An analysis of Trump’s lawsuits: Truth Social v. Big Tech
Tech journalist Kara Swisher labeled Trump as a First Amendment fool in a New York Times story who doesn’t understand that the amendment only applies to “Congress, not Facebook.” Congress rather than YouTube. Privately owned businesses “are not beholden to the same speech regulations that public platforms are,” according to Vanderbilt University law professor Brian Fitzpatrick
. He fully anticipates that the former president’s legal team will be held accountable for bringing a pointless case that is, in his view, only a cloaked fundraising campaign. Erwin Chemerinsky, the dean of Berkeley Law School and a well-known expert on the First Amendment, acknowledged that many situations fell into “a grey area.”
Considering the Context
The question of whether Trump’s attorneys have pled sufficient evidence to overturn the fundamental rule that the First Amendment does not apply to private actions may be left in doubt until you read the entire complaint, which demonstrates that they are aware of the problems. It appears that the circumstances are more complicated than his critics acknowledge.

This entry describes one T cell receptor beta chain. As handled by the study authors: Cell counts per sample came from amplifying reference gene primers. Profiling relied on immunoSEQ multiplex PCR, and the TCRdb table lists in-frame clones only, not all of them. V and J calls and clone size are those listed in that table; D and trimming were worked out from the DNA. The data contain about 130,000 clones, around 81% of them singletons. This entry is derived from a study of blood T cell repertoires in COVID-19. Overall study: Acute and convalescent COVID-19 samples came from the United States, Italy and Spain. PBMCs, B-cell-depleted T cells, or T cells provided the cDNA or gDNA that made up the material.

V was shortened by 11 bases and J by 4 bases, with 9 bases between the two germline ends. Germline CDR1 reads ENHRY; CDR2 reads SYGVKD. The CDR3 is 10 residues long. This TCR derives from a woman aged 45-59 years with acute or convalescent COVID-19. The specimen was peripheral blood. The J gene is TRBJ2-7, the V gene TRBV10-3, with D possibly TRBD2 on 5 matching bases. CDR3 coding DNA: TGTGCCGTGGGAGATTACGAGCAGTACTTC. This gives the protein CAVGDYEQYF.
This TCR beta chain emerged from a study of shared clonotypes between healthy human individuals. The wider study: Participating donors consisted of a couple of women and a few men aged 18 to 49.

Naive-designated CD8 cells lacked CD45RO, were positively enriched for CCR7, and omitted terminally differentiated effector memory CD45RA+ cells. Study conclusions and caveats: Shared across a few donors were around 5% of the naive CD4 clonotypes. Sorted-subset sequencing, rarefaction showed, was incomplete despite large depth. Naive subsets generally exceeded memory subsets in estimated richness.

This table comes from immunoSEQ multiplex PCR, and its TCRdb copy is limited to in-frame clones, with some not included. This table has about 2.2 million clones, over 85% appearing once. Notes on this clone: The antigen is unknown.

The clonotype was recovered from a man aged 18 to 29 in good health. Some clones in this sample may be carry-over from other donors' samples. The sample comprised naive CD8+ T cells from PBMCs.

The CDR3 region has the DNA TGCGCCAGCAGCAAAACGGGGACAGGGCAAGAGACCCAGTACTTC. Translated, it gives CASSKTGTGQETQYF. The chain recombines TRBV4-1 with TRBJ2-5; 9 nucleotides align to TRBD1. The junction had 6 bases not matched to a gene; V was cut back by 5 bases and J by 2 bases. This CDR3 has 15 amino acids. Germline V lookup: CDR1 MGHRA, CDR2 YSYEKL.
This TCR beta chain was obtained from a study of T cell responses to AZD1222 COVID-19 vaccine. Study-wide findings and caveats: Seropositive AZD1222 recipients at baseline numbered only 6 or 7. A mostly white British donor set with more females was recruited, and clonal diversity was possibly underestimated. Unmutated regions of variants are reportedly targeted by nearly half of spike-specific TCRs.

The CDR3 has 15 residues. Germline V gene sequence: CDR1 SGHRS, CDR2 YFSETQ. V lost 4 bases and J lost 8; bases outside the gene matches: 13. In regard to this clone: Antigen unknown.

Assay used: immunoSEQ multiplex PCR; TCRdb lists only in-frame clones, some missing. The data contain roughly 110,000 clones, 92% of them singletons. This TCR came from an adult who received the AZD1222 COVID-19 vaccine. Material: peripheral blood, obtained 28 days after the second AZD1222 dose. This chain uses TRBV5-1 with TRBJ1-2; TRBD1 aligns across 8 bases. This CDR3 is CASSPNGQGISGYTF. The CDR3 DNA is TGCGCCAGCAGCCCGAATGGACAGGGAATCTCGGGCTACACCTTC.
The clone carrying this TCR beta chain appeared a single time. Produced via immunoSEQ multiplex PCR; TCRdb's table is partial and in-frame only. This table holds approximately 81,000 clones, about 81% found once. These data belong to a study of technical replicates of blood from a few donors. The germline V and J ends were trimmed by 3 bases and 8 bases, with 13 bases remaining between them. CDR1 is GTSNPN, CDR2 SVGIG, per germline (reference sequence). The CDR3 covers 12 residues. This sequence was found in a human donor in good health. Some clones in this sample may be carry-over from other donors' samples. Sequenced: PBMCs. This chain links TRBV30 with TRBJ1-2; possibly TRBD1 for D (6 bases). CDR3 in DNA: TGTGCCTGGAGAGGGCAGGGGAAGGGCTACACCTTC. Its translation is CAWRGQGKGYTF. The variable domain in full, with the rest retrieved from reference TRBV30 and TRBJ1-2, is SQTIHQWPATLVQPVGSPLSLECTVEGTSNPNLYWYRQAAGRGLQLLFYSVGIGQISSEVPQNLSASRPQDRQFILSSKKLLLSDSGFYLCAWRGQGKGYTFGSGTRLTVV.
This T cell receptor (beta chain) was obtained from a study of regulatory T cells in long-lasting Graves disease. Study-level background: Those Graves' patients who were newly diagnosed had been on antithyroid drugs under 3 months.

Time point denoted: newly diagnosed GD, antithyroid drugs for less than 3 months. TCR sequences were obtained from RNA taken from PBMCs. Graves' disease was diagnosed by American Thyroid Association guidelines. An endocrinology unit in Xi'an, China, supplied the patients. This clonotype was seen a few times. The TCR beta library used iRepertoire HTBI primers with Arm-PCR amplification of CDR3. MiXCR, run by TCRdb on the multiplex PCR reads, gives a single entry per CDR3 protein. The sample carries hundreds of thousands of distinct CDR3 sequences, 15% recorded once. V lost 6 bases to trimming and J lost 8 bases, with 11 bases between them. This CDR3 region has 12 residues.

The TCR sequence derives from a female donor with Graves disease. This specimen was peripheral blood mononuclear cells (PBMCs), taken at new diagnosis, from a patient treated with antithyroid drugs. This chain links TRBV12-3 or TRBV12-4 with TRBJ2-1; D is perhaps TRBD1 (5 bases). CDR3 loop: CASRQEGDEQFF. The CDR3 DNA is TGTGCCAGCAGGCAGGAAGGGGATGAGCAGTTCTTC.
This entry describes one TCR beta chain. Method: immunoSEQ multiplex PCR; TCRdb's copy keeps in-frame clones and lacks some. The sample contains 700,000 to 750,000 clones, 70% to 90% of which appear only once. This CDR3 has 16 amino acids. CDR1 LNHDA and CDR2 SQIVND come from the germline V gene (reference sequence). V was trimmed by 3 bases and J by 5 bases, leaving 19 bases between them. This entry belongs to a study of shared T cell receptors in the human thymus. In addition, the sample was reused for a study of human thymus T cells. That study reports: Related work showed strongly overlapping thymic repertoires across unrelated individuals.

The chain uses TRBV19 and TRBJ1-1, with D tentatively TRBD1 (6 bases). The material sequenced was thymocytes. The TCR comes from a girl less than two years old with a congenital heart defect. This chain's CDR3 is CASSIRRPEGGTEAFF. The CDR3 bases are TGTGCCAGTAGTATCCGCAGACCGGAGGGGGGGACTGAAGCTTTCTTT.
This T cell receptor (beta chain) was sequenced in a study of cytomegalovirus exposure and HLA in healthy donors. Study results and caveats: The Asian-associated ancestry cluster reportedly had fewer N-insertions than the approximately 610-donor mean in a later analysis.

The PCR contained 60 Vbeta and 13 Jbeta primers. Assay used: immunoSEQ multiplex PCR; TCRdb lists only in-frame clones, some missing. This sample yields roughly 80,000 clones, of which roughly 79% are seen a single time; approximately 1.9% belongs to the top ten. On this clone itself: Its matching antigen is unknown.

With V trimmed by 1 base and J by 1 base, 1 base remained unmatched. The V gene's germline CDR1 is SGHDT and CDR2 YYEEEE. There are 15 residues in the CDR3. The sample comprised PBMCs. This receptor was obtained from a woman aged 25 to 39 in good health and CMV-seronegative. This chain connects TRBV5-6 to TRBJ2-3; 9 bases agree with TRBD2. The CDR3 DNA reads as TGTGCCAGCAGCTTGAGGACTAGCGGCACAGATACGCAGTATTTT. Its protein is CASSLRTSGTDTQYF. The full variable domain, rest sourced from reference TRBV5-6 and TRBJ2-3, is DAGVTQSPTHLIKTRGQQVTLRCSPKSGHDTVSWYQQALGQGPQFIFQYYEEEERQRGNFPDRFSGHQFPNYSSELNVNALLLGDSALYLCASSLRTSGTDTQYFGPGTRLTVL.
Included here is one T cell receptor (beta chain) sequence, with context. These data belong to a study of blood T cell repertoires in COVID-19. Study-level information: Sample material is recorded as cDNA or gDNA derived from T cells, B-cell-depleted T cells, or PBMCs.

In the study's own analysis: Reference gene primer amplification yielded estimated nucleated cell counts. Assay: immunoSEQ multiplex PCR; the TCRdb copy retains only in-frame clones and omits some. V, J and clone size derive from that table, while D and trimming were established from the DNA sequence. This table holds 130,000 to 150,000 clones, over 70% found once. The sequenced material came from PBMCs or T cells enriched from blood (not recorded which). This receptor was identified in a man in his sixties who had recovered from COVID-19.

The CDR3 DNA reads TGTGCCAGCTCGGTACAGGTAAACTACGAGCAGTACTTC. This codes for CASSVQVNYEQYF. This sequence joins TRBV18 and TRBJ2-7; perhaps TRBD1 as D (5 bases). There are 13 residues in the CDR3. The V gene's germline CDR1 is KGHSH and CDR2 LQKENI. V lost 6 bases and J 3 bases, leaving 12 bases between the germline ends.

For instance, the Trump complaint asserted that when Twitter decided to ban Trump’s Twitter account for life on the grounds that his actions on January 6, 2021, amounted to an incitement to violence that persisted after the Senate certified Joe Biden’s election, it acted “in concert” with the CDC and prominent members of the incoming Biden administration protections only apply to Congress, allowing the president and heads of administrative agencies to suspend or terminate the account.
However, this is not the case. In order to prevent this absurd institutional outcome, the wording is now deliberately scrutinized. The constitutional text is a starting point rather than a goal due to the possibility of political exploitation.